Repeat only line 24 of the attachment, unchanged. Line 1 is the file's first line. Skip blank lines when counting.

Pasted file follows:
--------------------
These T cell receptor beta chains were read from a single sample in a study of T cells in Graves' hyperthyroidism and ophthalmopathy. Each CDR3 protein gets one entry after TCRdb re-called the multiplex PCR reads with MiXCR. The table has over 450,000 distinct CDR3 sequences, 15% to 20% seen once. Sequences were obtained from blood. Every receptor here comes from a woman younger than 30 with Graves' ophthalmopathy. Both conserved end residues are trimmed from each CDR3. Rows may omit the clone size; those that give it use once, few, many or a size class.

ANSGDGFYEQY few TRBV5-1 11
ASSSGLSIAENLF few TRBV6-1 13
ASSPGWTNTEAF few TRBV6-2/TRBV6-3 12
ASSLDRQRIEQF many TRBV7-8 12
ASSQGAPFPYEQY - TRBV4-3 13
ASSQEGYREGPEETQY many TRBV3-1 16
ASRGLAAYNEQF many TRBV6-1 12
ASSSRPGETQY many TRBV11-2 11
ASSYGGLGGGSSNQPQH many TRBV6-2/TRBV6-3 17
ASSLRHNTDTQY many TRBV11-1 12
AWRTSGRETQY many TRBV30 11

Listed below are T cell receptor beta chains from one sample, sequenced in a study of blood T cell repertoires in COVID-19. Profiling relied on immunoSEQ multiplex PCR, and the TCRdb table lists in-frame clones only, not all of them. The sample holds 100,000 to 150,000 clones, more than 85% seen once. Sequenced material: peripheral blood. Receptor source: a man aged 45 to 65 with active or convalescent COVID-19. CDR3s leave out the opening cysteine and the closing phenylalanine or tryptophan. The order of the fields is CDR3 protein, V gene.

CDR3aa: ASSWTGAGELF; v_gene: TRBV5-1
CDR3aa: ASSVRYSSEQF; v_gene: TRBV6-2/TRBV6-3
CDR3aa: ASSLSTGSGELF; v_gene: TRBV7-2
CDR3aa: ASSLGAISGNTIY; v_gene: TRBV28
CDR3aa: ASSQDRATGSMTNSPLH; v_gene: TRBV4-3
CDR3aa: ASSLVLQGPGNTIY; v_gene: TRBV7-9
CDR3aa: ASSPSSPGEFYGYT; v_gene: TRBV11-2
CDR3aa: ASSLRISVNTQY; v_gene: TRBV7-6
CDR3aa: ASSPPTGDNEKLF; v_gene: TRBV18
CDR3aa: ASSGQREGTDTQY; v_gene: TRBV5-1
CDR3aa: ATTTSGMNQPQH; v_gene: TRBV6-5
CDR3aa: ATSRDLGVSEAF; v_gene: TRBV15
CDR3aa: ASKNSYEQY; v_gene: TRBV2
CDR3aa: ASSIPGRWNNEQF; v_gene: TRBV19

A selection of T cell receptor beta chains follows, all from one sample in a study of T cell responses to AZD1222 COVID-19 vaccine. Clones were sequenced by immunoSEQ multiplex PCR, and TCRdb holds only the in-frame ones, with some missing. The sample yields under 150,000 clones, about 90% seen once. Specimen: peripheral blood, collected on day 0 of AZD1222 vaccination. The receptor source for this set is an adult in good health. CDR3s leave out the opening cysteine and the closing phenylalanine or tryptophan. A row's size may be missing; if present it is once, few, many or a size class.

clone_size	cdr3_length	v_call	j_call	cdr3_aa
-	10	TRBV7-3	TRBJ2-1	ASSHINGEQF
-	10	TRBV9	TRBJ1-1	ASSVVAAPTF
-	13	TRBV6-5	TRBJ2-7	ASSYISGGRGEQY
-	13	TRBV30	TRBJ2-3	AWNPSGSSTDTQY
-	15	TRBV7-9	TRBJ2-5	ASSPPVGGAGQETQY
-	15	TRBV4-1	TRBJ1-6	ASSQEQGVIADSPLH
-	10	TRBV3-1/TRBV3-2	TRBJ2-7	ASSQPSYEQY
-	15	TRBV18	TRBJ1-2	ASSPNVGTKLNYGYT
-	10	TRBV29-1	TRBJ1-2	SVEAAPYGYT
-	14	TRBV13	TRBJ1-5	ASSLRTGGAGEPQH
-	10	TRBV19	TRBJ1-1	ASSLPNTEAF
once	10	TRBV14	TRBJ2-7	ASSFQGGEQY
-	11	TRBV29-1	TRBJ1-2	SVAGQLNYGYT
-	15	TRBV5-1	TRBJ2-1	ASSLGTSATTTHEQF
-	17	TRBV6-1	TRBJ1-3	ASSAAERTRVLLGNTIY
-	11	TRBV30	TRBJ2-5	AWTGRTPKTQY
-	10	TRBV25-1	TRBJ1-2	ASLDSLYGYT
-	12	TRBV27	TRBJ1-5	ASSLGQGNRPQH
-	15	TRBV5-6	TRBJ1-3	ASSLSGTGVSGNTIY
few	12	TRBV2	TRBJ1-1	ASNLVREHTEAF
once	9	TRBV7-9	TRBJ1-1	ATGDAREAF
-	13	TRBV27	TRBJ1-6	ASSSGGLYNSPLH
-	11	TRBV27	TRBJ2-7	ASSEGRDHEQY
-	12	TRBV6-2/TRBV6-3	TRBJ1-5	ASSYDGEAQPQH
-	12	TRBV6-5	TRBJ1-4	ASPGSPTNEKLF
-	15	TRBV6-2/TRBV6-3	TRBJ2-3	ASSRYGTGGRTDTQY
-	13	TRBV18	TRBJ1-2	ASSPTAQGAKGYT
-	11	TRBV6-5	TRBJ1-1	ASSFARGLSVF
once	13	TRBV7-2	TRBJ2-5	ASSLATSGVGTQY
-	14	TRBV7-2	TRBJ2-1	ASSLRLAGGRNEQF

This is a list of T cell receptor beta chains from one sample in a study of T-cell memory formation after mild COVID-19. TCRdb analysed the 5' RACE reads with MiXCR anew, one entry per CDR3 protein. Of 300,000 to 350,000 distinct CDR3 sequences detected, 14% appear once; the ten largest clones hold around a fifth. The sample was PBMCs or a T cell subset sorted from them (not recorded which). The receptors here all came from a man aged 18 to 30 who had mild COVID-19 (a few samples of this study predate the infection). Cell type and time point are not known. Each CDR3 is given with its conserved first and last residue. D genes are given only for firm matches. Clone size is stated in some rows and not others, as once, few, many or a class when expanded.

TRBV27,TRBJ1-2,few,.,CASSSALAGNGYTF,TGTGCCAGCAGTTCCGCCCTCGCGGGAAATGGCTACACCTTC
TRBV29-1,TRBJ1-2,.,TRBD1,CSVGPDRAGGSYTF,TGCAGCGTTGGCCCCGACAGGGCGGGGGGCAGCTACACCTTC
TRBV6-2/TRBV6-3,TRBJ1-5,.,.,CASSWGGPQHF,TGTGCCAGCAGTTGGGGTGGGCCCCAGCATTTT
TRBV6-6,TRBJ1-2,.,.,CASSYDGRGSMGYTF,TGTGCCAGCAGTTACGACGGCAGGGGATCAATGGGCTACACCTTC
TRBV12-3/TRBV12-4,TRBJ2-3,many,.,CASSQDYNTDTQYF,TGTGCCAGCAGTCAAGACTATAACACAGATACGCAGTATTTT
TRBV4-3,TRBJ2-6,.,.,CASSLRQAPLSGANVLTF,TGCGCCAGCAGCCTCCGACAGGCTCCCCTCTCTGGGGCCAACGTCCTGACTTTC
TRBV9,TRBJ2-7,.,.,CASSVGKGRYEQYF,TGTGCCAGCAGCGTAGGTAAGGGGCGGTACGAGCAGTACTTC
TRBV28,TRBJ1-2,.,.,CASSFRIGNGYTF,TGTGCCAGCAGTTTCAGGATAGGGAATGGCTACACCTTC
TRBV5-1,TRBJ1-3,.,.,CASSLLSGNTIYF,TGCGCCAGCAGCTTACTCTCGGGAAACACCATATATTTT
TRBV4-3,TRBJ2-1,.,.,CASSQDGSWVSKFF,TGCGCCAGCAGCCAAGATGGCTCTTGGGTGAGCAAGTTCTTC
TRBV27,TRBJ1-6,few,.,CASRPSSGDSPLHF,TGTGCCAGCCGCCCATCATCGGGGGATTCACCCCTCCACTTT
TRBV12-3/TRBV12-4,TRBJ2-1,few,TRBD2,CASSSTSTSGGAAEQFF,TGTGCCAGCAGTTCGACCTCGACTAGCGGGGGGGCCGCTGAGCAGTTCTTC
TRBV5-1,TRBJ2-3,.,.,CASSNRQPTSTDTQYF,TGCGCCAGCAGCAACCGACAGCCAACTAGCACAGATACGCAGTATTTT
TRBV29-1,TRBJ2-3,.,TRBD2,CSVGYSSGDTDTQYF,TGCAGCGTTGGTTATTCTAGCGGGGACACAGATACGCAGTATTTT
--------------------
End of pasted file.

CDR3aa: ATTTSGMNQPQH; v_gene: TRBV6-5